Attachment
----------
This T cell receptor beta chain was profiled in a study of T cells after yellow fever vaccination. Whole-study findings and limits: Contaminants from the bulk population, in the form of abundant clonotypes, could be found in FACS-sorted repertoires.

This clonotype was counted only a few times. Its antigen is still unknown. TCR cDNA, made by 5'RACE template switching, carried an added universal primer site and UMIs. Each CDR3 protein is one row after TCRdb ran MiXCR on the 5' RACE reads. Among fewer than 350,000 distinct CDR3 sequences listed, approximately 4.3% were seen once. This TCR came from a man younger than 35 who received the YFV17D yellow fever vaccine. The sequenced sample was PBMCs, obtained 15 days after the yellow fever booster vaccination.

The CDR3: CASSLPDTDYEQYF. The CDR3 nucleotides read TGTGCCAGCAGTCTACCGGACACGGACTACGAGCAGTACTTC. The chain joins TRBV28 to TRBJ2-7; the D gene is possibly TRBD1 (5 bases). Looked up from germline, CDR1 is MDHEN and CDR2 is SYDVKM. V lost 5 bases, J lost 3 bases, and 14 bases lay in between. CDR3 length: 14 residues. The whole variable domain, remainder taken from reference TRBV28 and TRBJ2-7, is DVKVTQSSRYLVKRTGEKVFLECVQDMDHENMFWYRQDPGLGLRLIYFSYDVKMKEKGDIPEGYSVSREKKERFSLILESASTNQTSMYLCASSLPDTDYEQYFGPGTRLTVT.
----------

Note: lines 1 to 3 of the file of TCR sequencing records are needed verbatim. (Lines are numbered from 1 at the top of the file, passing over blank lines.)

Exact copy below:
This T cell receptor beta chain was profiled in a study of T cells after yellow fever vaccination. Whole-study findings and limits: Contaminants from the bulk population, in the form of abundant clonotypes, could be found in FACS-sorted repertoires.

This clonotype was counted only a few times. Its antigen is still unknown. TCR cDNA, made by 5'RACE template switching, carried an added universal primer site and UMIs. Each CDR3 protein is one row after TCRdb ran MiXCR on the 5' RACE reads. Among fewer than 350,000 distinct CDR3 sequences listed, approximately 4.3% were seen once. This TCR came from a man younger than 35 who received the YFV17D yellow fever vaccine. The sequenced sample was PBMCs, obtained 15 days after the yellow fever booster vaccination.

The CDR3: CASSLPDTDYEQYF. The CDR3 nucleotides read TGTGCCAGCAGTCTACCGGACACGGACTACGAGCAGTACTTC. The chain joins TRBV28 to TRBJ2-7; the D gene is possibly TRBD1 (5 bases). Looked up from germline, CDR1 is MDHEN and CDR2 is SYDVKM. V lost 5 bases, J lost 3 bases, and 14 bases lay in between. CDR3 length: 14 residues. The whole variable domain, remainder taken from reference TRBV28 and TRBJ2-7, is DVKVTQSSRYLVKRTGEKVFLECVQDMDHENMFWYRQDPGLGLRLIYFSYDVKMKEKGDIPEGYSVSREKKERFSLILESASTNQTSMYLCASSLPDTDYEQYFGPGTRLTVT.